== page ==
Last updated: February 24, 2013 7:52 pm

Atoms for Peace, Oval Space, London

Even in a stripped-down format, the rewards of Thom Yorke’s conversion to electronic music rang out

The venue was a warehouse-style venue in an east London industrial zone; the occasion was the launch of Atoms for Peace’s album Amok, a side-project led by Radiohead frontman Thom Yorke.

To celebrate, Yorke had devised his version of a rave. Two DJ support acts played glitchy electronica and chopped-up hip-hop. The audience – Yorke’s “ravers” – jiggled about noncommittally in bulky winter wear like gently agitated polar explorers. No one, so far as I could tell, felt impelled to take their shirt off or “get on one”. There was no risk of being clunked by a fluorescent glow-stick or hugged by a sweaty stranger with dilated pupils. Hopes of Yorke covering The Shamen’s “Ebeneezer Goode” receded.

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The master of ceremonies appeared with Radiohead producer and co-Atoms for Peace mainman Nigel Godrich. The side-project also involves several other musicians, notably the Red Hot Chili Peppers’ bassist Flea. The full band will tour in the summer; tonight’s show was an informal affair with just Yorke and Godrich.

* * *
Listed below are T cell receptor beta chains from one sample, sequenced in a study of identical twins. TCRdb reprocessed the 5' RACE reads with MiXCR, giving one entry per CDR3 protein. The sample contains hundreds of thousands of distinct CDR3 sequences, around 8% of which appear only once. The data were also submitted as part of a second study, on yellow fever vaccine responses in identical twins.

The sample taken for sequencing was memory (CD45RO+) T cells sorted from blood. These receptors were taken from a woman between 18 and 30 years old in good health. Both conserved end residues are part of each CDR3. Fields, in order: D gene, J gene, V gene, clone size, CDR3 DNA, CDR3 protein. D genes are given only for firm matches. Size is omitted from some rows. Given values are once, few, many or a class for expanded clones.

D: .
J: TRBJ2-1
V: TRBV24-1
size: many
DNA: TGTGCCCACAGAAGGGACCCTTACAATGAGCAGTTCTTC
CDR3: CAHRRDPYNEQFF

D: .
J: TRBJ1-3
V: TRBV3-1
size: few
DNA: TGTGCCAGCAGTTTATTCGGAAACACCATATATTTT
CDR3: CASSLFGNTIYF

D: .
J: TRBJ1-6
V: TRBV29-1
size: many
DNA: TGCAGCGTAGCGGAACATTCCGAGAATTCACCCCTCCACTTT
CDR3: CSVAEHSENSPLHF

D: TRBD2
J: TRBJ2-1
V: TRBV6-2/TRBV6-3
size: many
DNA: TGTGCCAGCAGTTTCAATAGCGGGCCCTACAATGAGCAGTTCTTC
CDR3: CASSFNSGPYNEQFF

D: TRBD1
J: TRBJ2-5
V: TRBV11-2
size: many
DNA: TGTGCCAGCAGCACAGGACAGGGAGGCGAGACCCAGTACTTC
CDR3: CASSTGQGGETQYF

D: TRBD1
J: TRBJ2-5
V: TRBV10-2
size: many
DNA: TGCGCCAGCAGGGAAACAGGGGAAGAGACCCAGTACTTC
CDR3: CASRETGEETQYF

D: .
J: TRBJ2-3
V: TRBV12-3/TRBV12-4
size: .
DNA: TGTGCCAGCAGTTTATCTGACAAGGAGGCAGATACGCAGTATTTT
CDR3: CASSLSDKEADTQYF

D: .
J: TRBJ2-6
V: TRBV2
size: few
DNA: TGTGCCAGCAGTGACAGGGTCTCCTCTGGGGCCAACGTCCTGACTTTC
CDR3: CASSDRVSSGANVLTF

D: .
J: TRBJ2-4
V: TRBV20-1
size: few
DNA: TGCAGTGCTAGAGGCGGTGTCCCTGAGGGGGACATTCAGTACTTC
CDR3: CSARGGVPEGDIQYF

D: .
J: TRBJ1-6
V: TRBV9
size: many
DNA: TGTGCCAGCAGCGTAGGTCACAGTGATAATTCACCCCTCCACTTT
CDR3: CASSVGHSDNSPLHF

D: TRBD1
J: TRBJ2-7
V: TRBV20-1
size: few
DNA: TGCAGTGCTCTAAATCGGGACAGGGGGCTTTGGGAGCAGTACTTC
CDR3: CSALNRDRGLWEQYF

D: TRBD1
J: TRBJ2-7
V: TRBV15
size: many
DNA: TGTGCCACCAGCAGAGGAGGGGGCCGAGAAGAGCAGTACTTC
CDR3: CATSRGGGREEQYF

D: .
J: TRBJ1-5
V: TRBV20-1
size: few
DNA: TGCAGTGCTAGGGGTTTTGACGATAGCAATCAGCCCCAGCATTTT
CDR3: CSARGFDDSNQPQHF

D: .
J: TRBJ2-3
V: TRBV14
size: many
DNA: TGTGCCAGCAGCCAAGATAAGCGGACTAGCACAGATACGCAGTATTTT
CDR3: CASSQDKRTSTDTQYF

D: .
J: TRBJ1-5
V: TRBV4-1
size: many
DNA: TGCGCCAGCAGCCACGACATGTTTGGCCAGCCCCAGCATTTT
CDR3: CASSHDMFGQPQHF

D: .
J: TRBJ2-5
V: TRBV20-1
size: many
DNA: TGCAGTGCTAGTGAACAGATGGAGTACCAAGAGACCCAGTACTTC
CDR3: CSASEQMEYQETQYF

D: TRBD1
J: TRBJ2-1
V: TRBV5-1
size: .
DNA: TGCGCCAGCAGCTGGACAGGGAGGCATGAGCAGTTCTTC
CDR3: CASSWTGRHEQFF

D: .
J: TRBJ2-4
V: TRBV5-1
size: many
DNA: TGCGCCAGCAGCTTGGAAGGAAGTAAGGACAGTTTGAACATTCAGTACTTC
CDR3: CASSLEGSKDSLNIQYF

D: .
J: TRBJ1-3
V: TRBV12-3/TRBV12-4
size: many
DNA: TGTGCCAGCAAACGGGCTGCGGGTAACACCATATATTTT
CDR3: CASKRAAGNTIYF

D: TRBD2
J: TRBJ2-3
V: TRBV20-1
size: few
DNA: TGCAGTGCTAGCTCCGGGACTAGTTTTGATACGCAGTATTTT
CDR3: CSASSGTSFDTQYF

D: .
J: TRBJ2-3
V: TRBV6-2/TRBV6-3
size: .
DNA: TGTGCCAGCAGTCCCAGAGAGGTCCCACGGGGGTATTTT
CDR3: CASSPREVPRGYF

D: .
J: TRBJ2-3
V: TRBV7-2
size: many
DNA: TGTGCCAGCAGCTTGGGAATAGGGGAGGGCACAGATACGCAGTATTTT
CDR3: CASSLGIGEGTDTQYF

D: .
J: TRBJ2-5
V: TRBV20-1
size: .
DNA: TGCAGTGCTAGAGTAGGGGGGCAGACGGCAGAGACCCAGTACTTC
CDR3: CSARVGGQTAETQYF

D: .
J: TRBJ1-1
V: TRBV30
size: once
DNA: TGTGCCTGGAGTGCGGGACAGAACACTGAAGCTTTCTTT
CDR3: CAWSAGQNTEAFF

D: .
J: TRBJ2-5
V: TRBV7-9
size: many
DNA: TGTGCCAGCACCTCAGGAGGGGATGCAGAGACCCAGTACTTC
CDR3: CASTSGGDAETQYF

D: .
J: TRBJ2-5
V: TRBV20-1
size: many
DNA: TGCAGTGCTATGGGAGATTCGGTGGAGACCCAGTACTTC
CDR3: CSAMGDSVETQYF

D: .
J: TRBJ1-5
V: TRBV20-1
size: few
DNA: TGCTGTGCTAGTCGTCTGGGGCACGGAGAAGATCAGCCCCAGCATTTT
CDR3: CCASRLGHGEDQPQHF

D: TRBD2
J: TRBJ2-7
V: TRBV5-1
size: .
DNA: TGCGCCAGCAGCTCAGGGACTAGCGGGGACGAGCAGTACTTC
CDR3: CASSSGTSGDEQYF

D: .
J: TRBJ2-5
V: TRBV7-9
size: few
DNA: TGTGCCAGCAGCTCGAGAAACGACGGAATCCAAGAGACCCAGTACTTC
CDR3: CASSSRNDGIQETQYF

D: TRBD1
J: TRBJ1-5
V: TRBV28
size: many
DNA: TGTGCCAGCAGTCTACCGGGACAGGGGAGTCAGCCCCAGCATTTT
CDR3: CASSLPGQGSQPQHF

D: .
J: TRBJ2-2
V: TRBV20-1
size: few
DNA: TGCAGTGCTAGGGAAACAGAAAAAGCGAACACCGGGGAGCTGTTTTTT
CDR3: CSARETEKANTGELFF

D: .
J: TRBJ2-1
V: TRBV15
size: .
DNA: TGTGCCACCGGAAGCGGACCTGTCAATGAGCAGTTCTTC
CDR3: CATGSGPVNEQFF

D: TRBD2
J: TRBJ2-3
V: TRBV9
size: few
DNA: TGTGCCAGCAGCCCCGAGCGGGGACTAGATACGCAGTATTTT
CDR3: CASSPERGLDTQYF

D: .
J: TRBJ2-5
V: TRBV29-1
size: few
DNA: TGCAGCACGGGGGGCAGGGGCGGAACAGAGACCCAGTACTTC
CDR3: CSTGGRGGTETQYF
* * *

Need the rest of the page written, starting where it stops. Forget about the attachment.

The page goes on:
The pair stood together, heads nodding, jabbing at computers, alternately illuminated and obscured by visuals flashing on screens around them. Coincidentally it was 20 years to the day since Radiohead released their first album Pablo Honey. Set opener “Ingenue” – Yorke crooning in an enigmatically emotive fashion over murky but catchy electronica – underlined how far he has come from his post-grunge roots. There were cheers when he strapped on a guitar for “Black Swan”, from his 2006 solo album The Eraser, but its looped tones were virtually inaudible amid the computerised drones and pattering beats.

Even in a stripped-down format, the rewards of Yorke’s conversion to electronic music rang out. A meaty Giorgio Moroder-style synthesizer line uncoiled itself in “Unless” while “Default” echoed Orbital’s chiming techno. “I felt completely free,” Yorke sang, his haunted voice an eerie, uncanny counterpoint to the computer music. What his “rave” lacked in abandon it more than made up for in atmosphere.


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